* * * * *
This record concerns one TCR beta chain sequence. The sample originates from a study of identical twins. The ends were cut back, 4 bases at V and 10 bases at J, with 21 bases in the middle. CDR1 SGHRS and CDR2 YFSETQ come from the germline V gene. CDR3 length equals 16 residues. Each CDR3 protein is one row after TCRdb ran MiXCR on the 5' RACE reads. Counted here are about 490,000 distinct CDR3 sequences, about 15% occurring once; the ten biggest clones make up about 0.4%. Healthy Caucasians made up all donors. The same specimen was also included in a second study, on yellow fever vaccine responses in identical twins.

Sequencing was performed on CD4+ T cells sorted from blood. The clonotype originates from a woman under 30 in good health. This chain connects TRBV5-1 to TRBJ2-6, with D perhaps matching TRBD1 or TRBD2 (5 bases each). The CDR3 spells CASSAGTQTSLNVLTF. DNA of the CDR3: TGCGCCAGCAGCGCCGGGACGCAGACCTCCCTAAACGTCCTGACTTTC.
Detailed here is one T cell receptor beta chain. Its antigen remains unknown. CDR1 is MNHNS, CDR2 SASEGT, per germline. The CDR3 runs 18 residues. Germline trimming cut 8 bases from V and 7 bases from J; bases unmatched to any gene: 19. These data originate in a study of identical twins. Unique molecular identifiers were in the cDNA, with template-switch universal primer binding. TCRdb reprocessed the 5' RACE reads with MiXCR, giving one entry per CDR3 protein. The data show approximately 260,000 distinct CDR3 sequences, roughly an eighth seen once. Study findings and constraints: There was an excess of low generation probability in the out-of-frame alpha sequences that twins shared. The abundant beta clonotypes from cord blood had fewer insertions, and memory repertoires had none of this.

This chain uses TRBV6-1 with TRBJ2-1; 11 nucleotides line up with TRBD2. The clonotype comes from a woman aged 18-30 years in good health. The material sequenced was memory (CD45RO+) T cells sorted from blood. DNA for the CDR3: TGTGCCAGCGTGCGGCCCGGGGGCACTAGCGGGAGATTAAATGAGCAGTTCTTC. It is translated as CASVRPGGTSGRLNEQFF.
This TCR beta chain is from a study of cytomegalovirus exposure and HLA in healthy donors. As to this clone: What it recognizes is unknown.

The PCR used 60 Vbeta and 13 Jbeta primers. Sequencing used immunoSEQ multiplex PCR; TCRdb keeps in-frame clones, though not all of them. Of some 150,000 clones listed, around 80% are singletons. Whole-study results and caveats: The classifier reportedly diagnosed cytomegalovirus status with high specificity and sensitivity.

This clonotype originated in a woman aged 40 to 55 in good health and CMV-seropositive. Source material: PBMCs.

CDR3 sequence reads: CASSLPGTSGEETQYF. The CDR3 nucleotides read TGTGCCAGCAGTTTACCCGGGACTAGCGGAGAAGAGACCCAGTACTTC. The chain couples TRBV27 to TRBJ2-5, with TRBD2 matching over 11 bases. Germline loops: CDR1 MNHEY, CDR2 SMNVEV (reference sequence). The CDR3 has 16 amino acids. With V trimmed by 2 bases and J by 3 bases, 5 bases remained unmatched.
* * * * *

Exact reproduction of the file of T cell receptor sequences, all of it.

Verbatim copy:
This record concerns one TCR beta chain sequence. The sample originates from a study of identical twins. The ends were cut back, 4 bases at V and 10 bases at J, with 21 bases in the middle. CDR1 SGHRS and CDR2 YFSETQ come from the germline V gene. CDR3 length equals 16 residues. Each CDR3 protein is one row after TCRdb ran MiXCR on the 5' RACE reads. Counted here are about 490,000 distinct CDR3 sequences, about 15% occurring once; the ten biggest clones make up about 0.4%. Healthy Caucasians made up all donors. The same specimen was also included in a second study, on yellow fever vaccine responses in identical twins.

Sequencing was performed on CD4+ T cells sorted from blood. The clonotype originates from a woman under 30 in good health. This chain connects TRBV5-1 to TRBJ2-6, with D perhaps matching TRBD1 or TRBD2 (5 bases each). The CDR3 spells CASSAGTQTSLNVLTF. DNA of the CDR3: TGCGCCAGCAGCGCCGGGACGCAGACCTCCCTAAACGTCCTGACTTTC.
Detailed here is one T cell receptor beta chain. Its antigen remains unknown. CDR1 is MNHNS, CDR2 SASEGT, per germline. The CDR3 runs 18 residues. Germline trimming cut 8 bases from V and 7 bases from J; bases unmatched to any gene: 19. These data originate in a study of identical twins. Unique molecular identifiers were in the cDNA, with template-switch universal primer binding. TCRdb reprocessed the 5' RACE reads with MiXCR, giving one entry per CDR3 protein. The data show approximately 260,000 distinct CDR3 sequences, roughly an eighth seen once. Study findings and constraints: There was an excess of low generation probability in the out-of-frame alpha sequences that twins shared. The abundant beta clonotypes from cord blood had fewer insertions, and memory repertoires had none of this.

This chain uses TRBV6-1 with TRBJ2-1; 11 nucleotides line up with TRBD2. The clonotype comes from a woman aged 18-30 years in good health. The material sequenced was memory (CD45RO+) T cells sorted from blood. DNA for the CDR3: TGTGCCAGCGTGCGGCCCGGGGGCACTAGCGGGAGATTAAATGAGCAGTTCTTC. It is translated as CASVRPGGTSGRLNEQFF.
This TCR beta chain is from a study of cytomegalovirus exposure and HLA in healthy donors. As to this clone: What it recognizes is unknown.

The PCR used 60 Vbeta and 13 Jbeta primers. Sequencing used immunoSEQ multiplex PCR; TCRdb keeps in-frame clones, though not all of them. Of some 150,000 clones listed, around 80% are singletons. Whole-study results and caveats: The classifier reportedly diagnosed cytomegalovirus status with high specificity and sensitivity.

This clonotype originated in a woman aged 40 to 55 in good health and CMV-seropositive. Source material: PBMCs.

CDR3 sequence reads: CASSLPGTSGEETQYF. The CDR3 nucleotides read TGTGCCAGCAGTTTACCCGGGACTAGCGGAGAAGAGACCCAGTACTTC. The chain couples TRBV27 to TRBJ2-5, with TRBD2 matching over 11 bases. Germline loops: CDR1 MNHEY, CDR2 SMNVEV (reference sequence). The CDR3 has 16 amino acids. With V trimmed by 2 bases and J by 3 bases, 5 bases remained unmatched.